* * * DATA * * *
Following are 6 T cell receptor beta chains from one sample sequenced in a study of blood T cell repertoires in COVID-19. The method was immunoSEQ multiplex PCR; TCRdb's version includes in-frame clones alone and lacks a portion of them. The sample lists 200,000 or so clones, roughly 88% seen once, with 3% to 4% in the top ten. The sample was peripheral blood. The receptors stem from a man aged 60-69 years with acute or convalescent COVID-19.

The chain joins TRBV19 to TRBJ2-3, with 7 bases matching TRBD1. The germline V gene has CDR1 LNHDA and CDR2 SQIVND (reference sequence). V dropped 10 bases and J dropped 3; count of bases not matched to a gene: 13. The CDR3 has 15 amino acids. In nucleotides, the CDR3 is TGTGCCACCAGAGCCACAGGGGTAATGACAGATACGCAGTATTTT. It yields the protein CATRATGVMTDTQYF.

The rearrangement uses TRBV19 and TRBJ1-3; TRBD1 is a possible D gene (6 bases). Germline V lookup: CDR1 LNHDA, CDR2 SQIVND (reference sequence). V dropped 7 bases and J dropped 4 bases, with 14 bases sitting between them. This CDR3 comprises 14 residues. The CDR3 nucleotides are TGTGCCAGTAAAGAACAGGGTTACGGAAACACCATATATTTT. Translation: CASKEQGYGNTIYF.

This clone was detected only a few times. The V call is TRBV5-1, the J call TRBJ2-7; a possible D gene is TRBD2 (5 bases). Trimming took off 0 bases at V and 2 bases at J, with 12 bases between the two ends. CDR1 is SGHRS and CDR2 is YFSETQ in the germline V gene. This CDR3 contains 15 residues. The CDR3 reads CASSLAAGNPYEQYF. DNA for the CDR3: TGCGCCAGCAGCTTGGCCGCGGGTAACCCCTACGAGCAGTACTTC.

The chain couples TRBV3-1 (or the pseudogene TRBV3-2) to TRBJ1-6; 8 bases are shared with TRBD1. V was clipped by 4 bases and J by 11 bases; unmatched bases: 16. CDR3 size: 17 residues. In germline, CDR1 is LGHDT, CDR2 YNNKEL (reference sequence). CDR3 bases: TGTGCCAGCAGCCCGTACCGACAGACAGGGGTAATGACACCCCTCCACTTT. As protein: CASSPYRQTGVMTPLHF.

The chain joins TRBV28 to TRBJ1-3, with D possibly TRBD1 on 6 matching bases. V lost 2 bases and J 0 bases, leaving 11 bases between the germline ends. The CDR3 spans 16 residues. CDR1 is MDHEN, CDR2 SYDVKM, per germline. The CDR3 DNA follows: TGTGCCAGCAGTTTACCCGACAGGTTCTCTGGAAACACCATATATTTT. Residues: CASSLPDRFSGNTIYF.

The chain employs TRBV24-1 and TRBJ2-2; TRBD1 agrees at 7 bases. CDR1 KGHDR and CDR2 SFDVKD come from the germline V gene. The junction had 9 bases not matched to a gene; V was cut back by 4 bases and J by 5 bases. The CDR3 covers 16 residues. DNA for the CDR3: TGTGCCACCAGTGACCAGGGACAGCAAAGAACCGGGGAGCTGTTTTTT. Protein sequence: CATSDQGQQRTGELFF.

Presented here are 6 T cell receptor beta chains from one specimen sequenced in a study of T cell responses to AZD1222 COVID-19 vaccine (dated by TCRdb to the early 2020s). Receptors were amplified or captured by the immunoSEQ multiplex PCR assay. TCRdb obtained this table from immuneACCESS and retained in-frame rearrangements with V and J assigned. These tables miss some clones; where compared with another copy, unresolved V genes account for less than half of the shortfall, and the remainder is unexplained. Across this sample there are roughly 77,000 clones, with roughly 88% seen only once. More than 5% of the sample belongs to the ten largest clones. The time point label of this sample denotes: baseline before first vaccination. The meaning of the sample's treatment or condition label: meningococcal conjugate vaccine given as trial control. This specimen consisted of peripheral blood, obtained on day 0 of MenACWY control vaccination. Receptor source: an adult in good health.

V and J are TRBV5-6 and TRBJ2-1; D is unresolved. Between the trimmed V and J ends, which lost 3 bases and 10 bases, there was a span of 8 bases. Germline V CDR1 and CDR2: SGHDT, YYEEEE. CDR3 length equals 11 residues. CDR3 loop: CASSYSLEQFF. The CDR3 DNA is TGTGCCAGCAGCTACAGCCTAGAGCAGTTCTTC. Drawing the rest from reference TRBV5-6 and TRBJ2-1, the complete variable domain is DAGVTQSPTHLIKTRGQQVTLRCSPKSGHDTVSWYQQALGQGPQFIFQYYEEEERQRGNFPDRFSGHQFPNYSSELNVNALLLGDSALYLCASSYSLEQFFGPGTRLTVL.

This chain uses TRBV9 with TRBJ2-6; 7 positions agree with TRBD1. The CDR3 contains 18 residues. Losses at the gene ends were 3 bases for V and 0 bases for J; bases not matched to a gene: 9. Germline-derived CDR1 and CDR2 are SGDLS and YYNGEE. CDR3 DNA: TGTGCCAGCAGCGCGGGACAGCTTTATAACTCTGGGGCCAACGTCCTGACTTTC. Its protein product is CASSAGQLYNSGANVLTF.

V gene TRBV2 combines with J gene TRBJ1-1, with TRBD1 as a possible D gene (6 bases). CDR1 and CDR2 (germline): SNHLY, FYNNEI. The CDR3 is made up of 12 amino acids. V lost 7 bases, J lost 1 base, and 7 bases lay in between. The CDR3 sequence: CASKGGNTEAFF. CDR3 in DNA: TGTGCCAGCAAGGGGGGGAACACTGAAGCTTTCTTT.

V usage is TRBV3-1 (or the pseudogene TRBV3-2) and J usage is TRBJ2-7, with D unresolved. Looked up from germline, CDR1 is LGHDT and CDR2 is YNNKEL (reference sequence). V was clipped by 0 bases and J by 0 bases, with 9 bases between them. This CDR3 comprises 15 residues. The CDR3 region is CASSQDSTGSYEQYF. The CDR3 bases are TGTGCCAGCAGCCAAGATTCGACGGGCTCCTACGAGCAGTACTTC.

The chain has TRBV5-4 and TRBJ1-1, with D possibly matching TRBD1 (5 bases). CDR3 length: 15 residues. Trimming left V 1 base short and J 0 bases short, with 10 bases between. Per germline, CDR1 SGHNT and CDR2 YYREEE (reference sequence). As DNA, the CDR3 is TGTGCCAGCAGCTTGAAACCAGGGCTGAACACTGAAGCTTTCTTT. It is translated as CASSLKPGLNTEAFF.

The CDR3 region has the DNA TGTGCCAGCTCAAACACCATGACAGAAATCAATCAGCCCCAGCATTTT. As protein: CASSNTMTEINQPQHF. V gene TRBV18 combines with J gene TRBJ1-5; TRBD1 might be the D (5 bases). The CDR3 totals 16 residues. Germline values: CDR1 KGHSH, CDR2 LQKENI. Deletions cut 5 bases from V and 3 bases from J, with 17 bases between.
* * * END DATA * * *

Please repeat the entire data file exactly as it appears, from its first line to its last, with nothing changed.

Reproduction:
Following are 6 T cell receptor beta chains from one sample sequenced in a study of blood T cell repertoires in COVID-19. The method was immunoSEQ multiplex PCR; TCRdb's version includes in-frame clones alone and lacks a portion of them. The sample lists 200,000 or so clones, roughly 88% seen once, with 3% to 4% in the top ten. The sample was peripheral blood. The receptors stem from a man aged 60-69 years with acute or convalescent COVID-19.

The chain joins TRBV19 to TRBJ2-3, with 7 bases matching TRBD1. The germline V gene has CDR1 LNHDA and CDR2 SQIVND (reference sequence). V dropped 10 bases and J dropped 3; count of bases not matched to a gene: 13. The CDR3 has 15 amino acids. In nucleotides, the CDR3 is TGTGCCACCAGAGCCACAGGGGTAATGACAGATACGCAGTATTTT. It yields the protein CATRATGVMTDTQYF.

The rearrangement uses TRBV19 and TRBJ1-3; TRBD1 is a possible D gene (6 bases). Germline V lookup: CDR1 LNHDA, CDR2 SQIVND (reference sequence). V dropped 7 bases and J dropped 4 bases, with 14 bases sitting between them. This CDR3 comprises 14 residues. The CDR3 nucleotides are TGTGCCAGTAAAGAACAGGGTTACGGAAACACCATATATTTT. Translation: CASKEQGYGNTIYF.

This clone was detected only a few times. The V call is TRBV5-1, the J call TRBJ2-7; a possible D gene is TRBD2 (5 bases). Trimming took off 0 bases at V and 2 bases at J, with 12 bases between the two ends. CDR1 is SGHRS and CDR2 is YFSETQ in the germline V gene. This CDR3 contains 15 residues. The CDR3 reads CASSLAAGNPYEQYF. DNA for the CDR3: TGCGCCAGCAGCTTGGCCGCGGGTAACCCCTACGAGCAGTACTTC.

The chain couples TRBV3-1 (or the pseudogene TRBV3-2) to TRBJ1-6; 8 bases are shared with TRBD1. V was clipped by 4 bases and J by 11 bases; unmatched bases: 16. CDR3 size: 17 residues. In germline, CDR1 is LGHDT, CDR2 YNNKEL (reference sequence). CDR3 bases: TGTGCCAGCAGCCCGTACCGACAGACAGGGGTAATGACACCCCTCCACTTT. As protein: CASSPYRQTGVMTPLHF.

The chain joins TRBV28 to TRBJ1-3, with D possibly TRBD1 on 6 matching bases. V lost 2 bases and J 0 bases, leaving 11 bases between the germline ends. The CDR3 spans 16 residues. CDR1 is MDHEN, CDR2 SYDVKM, per germline. The CDR3 DNA follows: TGTGCCAGCAGTTTACCCGACAGGTTCTCTGGAAACACCATATATTTT. Residues: CASSLPDRFSGNTIYF.

The chain employs TRBV24-1 and TRBJ2-2; TRBD1 agrees at 7 bases. CDR1 KGHDR and CDR2 SFDVKD come from the germline V gene. The junction had 9 bases not matched to a gene; V was cut back by 4 bases and J by 5 bases. The CDR3 covers 16 residues. DNA for the CDR3: TGTGCCACCAGTGACCAGGGACAGCAAAGAACCGGGGAGCTGTTTTTT. Protein sequence: CATSDQGQQRTGELFF.

Presented here are 6 T cell receptor beta chains from one specimen sequenced in a study of T cell responses to AZD1222 COVID-19 vaccine (dated by TCRdb to the early 2020s). Receptors were amplified or captured by the immunoSEQ multiplex PCR assay. TCRdb obtained this table from immuneACCESS and retained in-frame rearrangements with V and J assigned. These tables miss some clones; where compared with another copy, unresolved V genes account for less than half of the shortfall, and the remainder is unexplained. Across this sample there are roughly 77,000 clones, with roughly 88% seen only once. More than 5% of the sample belongs to the ten largest clones. The time point label of this sample denotes: baseline before first vaccination. The meaning of the sample's treatment or condition label: meningococcal conjugate vaccine given as trial control. This specimen consisted of peripheral blood, obtained on day 0 of MenACWY control vaccination. Receptor source: an adult in good health.

V and J are TRBV5-6 and TRBJ2-1; D is unresolved. Between the trimmed V and J ends, which lost 3 bases and 10 bases, there was a span of 8 bases. Germline V CDR1 and CDR2: SGHDT, YYEEEE. CDR3 length equals 11 residues. CDR3 loop: CASSYSLEQFF. The CDR3 DNA is TGTGCCAGCAGCTACAGCCTAGAGCAGTTCTTC. Drawing the rest from reference TRBV5-6 and TRBJ2-1, the complete variable domain is DAGVTQSPTHLIKTRGQQVTLRCSPKSGHDTVSWYQQALGQGPQFIFQYYEEEERQRGNFPDRFSGHQFPNYSSELNVNALLLGDSALYLCASSYSLEQFFGPGTRLTVL.

This chain uses TRBV9 with TRBJ2-6; 7 positions agree with TRBD1. The CDR3 contains 18 residues. Losses at the gene ends were 3 bases for V and 0 bases for J; bases not matched to a gene: 9. Germline-derived CDR1 and CDR2 are SGDLS and YYNGEE. CDR3 DNA: TGTGCCAGCAGCGCGGGACAGCTTTATAACTCTGGGGCCAACGTCCTGACTTTC. Its protein product is CASSAGQLYNSGANVLTF.

V gene TRBV2 combines with J gene TRBJ1-1, with TRBD1 as a possible D gene (6 bases). CDR1 and CDR2 (germline): SNHLY, FYNNEI. The CDR3 is made up of 12 amino acids. V lost 7 bases, J lost 1 base, and 7 bases lay in between. The CDR3 sequence: CASKGGNTEAFF. CDR3 in DNA: TGTGCCAGCAAGGGGGGGAACACTGAAGCTTTCTTT.

V usage is TRBV3-1 (or the pseudogene TRBV3-2) and J usage is TRBJ2-7, with D unresolved. Looked up from germline, CDR1 is LGHDT and CDR2 is YNNKEL (reference sequence). V was clipped by 0 bases and J by 0 bases, with 9 bases between them. This CDR3 comprises 15 residues. The CDR3 region is CASSQDSTGSYEQYF. The CDR3 bases are TGTGCCAGCAGCCAAGATTCGACGGGCTCCTACGAGCAGTACTTC.

The chain has TRBV5-4 and TRBJ1-1, with D possibly matching TRBD1 (5 bases). CDR3 length: 15 residues. Trimming left V 1 base short and J 0 bases short, with 10 bases between. Per germline, CDR1 SGHNT and CDR2 YYREEE (reference sequence). As DNA, the CDR3 is TGTGCCAGCAGCTTGAAACCAGGGCTGAACACTGAAGCTTTCTTT. It is translated as CASSLKPGLNTEAFF.

The CDR3 region has the DNA TGTGCCAGCTCAAACACCATGACAGAAATCAATCAGCCCCAGCATTTT. As protein: CASSNTMTEINQPQHF. V gene TRBV18 combines with J gene TRBJ1-5; TRBD1 might be the D (5 bases). The CDR3 totals 16 residues. Germline values: CDR1 KGHSH, CDR2 LQKENI. Deletions cut 5 bases from V and 3 bases from J, with 17 bases between.